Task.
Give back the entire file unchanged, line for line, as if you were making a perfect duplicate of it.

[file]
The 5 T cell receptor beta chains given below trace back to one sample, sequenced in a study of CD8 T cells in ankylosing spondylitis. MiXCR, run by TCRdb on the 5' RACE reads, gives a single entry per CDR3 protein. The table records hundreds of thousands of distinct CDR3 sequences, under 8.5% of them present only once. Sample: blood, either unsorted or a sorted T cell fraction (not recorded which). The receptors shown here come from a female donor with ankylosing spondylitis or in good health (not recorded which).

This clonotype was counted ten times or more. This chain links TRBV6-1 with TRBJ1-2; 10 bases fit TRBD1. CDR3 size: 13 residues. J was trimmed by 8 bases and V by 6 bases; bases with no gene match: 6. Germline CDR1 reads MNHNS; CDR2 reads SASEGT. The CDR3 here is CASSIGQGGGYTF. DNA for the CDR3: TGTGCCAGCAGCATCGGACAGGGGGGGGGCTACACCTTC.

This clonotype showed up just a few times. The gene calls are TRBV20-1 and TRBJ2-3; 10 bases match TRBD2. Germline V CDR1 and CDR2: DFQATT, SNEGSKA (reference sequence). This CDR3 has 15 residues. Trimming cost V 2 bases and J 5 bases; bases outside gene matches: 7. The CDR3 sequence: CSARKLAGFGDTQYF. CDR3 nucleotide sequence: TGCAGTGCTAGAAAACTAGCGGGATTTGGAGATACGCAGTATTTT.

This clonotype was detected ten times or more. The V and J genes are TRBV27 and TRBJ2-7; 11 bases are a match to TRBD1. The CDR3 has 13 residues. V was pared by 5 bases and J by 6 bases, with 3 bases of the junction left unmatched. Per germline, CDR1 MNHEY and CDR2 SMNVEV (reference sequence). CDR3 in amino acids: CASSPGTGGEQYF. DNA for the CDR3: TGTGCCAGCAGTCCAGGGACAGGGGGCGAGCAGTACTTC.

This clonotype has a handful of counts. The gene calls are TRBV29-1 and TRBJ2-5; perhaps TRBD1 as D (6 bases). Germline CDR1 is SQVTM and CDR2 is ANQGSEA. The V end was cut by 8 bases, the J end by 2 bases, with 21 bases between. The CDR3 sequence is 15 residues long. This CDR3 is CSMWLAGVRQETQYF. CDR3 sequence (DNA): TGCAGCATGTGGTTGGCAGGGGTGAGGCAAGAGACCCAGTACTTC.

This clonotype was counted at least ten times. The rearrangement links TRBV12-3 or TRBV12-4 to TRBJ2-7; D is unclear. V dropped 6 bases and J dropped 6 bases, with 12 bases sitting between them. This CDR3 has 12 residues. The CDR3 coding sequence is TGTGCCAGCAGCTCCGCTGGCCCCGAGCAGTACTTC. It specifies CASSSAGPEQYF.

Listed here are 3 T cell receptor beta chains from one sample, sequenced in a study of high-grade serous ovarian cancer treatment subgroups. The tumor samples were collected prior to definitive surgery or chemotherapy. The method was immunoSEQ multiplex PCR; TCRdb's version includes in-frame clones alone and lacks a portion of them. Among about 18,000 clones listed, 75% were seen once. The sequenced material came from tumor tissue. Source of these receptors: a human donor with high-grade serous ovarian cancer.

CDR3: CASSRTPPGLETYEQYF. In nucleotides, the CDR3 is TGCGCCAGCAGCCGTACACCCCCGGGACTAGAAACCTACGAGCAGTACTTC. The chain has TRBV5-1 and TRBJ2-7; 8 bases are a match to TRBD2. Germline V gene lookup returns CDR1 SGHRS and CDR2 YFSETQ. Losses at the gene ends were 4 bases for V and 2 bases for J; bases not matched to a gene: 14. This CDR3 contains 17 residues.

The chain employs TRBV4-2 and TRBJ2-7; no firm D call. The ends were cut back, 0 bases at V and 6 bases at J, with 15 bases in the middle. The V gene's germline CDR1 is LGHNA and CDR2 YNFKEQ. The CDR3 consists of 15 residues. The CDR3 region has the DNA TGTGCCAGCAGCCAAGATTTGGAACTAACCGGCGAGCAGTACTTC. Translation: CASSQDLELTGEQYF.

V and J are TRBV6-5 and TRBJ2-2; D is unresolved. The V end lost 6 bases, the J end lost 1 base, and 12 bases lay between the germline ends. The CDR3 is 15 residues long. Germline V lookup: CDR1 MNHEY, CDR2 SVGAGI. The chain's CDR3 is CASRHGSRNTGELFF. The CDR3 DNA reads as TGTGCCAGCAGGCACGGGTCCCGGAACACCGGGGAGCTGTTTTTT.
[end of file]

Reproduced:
The 5 T cell receptor beta chains given below trace back to one sample, sequenced in a study of CD8 T cells in ankylosing spondylitis. MiXCR, run by TCRdb on the 5' RACE reads, gives a single entry per CDR3 protein. The table records hundreds of thousands of distinct CDR3 sequences, under 8.5% of them present only once. Sample: blood, either unsorted or a sorted T cell fraction (not recorded which). The receptors shown here come from a female donor with ankylosing spondylitis or in good health (not recorded which).

This clonotype was counted ten times or more. This chain links TRBV6-1 with TRBJ1-2; 10 bases fit TRBD1. CDR3 size: 13 residues. J was trimmed by 8 bases and V by 6 bases; bases with no gene match: 6. Germline CDR1 reads MNHNS; CDR2 reads SASEGT. The CDR3 here is CASSIGQGGGYTF. DNA for the CDR3: TGTGCCAGCAGCATCGGACAGGGGGGGGGCTACACCTTC.

This clonotype showed up just a few times. The gene calls are TRBV20-1 and TRBJ2-3; 10 bases match TRBD2. Germline V CDR1 and CDR2: DFQATT, SNEGSKA (reference sequence). This CDR3 has 15 residues. Trimming cost V 2 bases and J 5 bases; bases outside gene matches: 7. The CDR3 sequence: CSARKLAGFGDTQYF. CDR3 nucleotide sequence: TGCAGTGCTAGAAAACTAGCGGGATTTGGAGATACGCAGTATTTT.

This clonotype was detected ten times or more. The V and J genes are TRBV27 and TRBJ2-7; 11 bases are a match to TRBD1. The CDR3 has 13 residues. V was pared by 5 bases and J by 6 bases, with 3 bases of the junction left unmatched. Per germline, CDR1 MNHEY and CDR2 SMNVEV (reference sequence). CDR3 in amino acids: CASSPGTGGEQYF. DNA for the CDR3: TGTGCCAGCAGTCCAGGGACAGGGGGCGAGCAGTACTTC.

This clonotype has a handful of counts. The gene calls are TRBV29-1 and TRBJ2-5; perhaps TRBD1 as D (6 bases). Germline CDR1 is SQVTM and CDR2 is ANQGSEA. The V end was cut by 8 bases, the J end by 2 bases, with 21 bases between. The CDR3 sequence is 15 residues long. This CDR3 is CSMWLAGVRQETQYF. CDR3 sequence (DNA): TGCAGCATGTGGTTGGCAGGGGTGAGGCAAGAGACCCAGTACTTC.

This clonotype was counted at least ten times. The rearrangement links TRBV12-3 or TRBV12-4 to TRBJ2-7; D is unclear. V dropped 6 bases and J dropped 6 bases, with 12 bases sitting between them. This CDR3 has 12 residues. The CDR3 coding sequence is TGTGCCAGCAGCTCCGCTGGCCCCGAGCAGTACTTC. It specifies CASSSAGPEQYF.

Listed here are 3 T cell receptor beta chains from one sample, sequenced in a study of high-grade serous ovarian cancer treatment subgroups. The tumor samples were collected prior to definitive surgery or chemotherapy. The method was immunoSEQ multiplex PCR; TCRdb's version includes in-frame clones alone and lacks a portion of them. Among about 18,000 clones listed, 75% were seen once. The sequenced material came from tumor tissue. Source of these receptors: a human donor with high-grade serous ovarian cancer.

CDR3: CASSRTPPGLETYEQYF. In nucleotides, the CDR3 is TGCGCCAGCAGCCGTACACCCCCGGGACTAGAAACCTACGAGCAGTACTTC. The chain has TRBV5-1 and TRBJ2-7; 8 bases are a match to TRBD2. Germline V gene lookup returns CDR1 SGHRS and CDR2 YFSETQ. Losses at the gene ends were 4 bases for V and 2 bases for J; bases not matched to a gene: 14. This CDR3 contains 17 residues.

The chain employs TRBV4-2 and TRBJ2-7; no firm D call. The ends were cut back, 0 bases at V and 6 bases at J, with 15 bases in the middle. The V gene's germline CDR1 is LGHNA and CDR2 YNFKEQ. The CDR3 consists of 15 residues. The CDR3 region has the DNA TGTGCCAGCAGCCAAGATTTGGAACTAACCGGCGAGCAGTACTTC. Translation: CASSQDLELTGEQYF.

V and J are TRBV6-5 and TRBJ2-2; D is unresolved. The V end lost 6 bases, the J end lost 1 base, and 12 bases lay between the germline ends. The CDR3 is 15 residues long. Germline V lookup: CDR1 MNHEY, CDR2 SVGAGI. The chain's CDR3 is CASRHGSRNTGELFF. The CDR3 DNA reads as TGTGCCAGCAGGCACGGGTCCCGGAACACCGGGGAGCTGTTTTTT.